One way to understand Prout is to consider Sarkar’s definitions of the words progress, utilization and theory by which he defines this new theory.

According to Sarkar, progress, in its true sense, takes place on the spiritual plane because only there can one move towards a goal without provoking a counter movement. In the physical sphere, on the other hand, there is “development” such as the invention of the automobile, but it is always accompanied by counter acting trends, such as the pollution of the automobiles and the increased risk of injury and death in accidents.

In the mental or psychic sphere there is also develop ment such as the increase of knowledge amongst the masses in the contemporary era, but once again there are negative results of the development such as the increase of stress, psychic complexes and mental illness which accompanies mental development. The idea of progress defined by Sarkar is for humans to adjust themselves to changing develop ments in the physical and psychic world while moving towards the spiritual goal.

Utilization means that the resources of the universe should be used to promote the good and happiness of all, not just of a few. And utilization of resources also applies to supra mundane, spiritual and psychic potentials which are commonly neglected in many economic approaches.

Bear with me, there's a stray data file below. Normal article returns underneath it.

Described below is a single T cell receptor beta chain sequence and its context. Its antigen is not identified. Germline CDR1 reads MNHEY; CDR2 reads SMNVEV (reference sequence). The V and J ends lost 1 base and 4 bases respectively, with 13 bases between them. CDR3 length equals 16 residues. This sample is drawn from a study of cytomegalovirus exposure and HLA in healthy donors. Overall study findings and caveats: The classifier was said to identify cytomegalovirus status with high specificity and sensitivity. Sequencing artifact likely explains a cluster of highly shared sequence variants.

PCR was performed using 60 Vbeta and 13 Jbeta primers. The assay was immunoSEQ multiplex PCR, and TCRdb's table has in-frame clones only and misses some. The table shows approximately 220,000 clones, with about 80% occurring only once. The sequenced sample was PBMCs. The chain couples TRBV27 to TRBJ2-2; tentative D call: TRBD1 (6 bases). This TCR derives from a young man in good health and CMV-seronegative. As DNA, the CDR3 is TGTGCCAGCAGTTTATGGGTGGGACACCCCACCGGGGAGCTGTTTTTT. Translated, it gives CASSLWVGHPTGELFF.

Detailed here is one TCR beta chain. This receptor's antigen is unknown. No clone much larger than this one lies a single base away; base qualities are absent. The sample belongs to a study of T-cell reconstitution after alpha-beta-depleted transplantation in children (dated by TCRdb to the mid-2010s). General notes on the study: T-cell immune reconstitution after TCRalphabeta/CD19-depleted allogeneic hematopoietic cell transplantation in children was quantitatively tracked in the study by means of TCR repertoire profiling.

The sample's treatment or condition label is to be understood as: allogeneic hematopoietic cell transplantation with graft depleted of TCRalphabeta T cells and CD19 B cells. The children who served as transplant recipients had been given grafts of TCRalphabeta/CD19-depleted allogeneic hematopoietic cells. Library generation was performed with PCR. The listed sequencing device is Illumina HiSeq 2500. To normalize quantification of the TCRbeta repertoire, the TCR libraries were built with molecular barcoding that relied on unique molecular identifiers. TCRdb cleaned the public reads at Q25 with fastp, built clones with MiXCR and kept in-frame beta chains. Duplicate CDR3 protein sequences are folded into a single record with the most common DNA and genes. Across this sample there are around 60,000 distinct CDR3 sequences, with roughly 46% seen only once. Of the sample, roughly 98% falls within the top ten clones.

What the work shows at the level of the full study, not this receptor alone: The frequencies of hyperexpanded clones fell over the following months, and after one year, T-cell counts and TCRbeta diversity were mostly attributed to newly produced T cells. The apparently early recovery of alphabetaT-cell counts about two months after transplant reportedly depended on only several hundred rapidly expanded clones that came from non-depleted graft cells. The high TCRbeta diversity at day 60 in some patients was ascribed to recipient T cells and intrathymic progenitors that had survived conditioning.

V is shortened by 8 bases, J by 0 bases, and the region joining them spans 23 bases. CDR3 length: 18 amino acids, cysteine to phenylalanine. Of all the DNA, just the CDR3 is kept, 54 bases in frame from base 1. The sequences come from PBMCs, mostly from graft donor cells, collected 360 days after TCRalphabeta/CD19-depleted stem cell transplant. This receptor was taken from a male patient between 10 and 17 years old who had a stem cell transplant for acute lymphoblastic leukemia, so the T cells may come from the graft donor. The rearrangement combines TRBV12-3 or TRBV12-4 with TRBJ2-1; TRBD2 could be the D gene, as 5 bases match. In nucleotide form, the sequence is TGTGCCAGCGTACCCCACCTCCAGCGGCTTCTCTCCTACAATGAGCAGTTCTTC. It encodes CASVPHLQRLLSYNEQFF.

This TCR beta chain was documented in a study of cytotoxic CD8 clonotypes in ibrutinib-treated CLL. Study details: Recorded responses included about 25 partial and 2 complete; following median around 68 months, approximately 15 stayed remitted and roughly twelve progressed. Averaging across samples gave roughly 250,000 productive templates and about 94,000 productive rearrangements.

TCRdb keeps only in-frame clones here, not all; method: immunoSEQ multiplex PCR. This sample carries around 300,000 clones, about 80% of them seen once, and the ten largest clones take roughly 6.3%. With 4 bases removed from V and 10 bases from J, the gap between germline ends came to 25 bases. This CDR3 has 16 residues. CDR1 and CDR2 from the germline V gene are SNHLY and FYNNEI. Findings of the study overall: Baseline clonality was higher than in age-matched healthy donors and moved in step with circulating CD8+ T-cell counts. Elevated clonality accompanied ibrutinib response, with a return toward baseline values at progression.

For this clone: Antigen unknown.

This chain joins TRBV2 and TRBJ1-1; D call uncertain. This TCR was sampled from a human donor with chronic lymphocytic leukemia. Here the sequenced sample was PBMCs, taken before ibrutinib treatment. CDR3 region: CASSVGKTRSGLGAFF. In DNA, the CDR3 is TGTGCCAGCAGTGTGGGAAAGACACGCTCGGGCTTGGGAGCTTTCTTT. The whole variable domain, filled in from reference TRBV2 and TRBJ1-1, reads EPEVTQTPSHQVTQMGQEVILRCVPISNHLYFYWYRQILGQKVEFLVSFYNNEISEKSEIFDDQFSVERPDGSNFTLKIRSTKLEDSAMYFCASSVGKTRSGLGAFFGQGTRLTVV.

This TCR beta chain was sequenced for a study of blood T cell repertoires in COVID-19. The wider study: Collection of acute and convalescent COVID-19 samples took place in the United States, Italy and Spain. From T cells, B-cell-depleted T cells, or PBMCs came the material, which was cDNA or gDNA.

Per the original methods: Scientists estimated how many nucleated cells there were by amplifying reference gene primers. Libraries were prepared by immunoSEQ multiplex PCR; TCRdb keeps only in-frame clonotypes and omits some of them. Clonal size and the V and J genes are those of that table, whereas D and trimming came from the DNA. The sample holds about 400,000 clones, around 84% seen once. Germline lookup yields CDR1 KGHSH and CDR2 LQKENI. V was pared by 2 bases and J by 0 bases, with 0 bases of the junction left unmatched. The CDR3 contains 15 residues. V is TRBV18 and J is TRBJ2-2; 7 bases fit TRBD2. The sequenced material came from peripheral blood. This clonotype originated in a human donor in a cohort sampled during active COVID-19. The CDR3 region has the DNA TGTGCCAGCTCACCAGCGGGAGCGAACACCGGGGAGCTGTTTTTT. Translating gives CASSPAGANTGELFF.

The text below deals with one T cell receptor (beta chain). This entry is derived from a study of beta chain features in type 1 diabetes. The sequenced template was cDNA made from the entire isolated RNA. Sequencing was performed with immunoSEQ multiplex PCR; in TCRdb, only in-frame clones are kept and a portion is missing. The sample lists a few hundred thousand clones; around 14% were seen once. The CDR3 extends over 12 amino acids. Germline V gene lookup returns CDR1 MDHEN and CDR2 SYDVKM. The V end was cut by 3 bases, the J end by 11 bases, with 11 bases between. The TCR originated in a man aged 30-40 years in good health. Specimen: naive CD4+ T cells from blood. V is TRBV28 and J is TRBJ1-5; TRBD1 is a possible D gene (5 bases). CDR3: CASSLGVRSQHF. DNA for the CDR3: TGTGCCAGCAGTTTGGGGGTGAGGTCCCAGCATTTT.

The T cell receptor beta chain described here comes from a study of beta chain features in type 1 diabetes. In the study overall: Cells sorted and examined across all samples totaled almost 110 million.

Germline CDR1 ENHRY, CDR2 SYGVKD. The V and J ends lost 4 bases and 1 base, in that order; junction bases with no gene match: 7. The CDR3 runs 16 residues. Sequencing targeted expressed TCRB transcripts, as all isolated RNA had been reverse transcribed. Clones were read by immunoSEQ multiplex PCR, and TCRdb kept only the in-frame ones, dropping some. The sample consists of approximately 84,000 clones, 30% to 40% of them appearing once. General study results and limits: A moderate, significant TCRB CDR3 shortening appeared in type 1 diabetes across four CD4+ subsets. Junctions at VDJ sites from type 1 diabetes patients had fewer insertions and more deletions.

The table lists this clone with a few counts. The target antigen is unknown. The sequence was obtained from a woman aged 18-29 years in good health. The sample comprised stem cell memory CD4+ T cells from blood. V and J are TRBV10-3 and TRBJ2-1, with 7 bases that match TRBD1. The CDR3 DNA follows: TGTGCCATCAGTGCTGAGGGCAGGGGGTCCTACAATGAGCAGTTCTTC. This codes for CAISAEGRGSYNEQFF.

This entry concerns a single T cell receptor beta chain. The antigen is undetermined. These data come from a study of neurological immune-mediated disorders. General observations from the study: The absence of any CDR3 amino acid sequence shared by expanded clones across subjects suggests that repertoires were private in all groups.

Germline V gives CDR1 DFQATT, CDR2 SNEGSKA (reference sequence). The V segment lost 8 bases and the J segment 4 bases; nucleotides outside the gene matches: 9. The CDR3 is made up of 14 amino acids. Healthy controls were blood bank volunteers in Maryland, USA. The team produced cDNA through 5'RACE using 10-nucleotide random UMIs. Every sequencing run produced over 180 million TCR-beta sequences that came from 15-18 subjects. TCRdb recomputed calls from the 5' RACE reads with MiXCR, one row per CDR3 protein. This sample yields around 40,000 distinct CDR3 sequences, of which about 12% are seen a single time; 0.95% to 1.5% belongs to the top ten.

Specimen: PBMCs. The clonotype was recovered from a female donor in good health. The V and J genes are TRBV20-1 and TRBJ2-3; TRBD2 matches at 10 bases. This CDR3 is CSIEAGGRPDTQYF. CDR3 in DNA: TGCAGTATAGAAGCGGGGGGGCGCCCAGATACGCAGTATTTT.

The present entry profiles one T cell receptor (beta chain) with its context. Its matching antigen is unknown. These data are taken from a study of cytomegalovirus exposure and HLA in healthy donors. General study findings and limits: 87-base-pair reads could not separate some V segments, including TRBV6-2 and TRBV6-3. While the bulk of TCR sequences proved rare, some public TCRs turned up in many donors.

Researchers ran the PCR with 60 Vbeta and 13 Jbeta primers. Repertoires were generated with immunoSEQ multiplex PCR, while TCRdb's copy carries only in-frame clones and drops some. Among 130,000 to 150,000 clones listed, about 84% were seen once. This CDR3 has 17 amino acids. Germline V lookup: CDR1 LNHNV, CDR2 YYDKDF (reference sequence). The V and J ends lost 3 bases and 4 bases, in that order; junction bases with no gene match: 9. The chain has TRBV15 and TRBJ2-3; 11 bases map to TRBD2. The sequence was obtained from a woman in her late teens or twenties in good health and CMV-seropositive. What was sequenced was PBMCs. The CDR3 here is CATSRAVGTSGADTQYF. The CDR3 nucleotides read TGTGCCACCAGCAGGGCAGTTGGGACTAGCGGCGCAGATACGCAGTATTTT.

Some theories are good in the theoretical realm but cannot be materialized in the practical world due to changing circum stances. A theory which has been developed after observing the economic situation of the 19th century may no longer apply in the 21st century. Some theories have been advanced by hypocrites who never had any intention to materialize their theory, while others were put forward by logicians who are content to live only in an abstract world and thus these theories have no practical utility for society.
Sarkar contends that the best kind of theory is one which is based on a careful assessment of events in the world and which also has built within it the capacity to adjust to changing environmental circumstances. The Progressive Utilization Theory is such a theory which is based on an observation of society and also has within it the means to maintain adjustment with changes in the world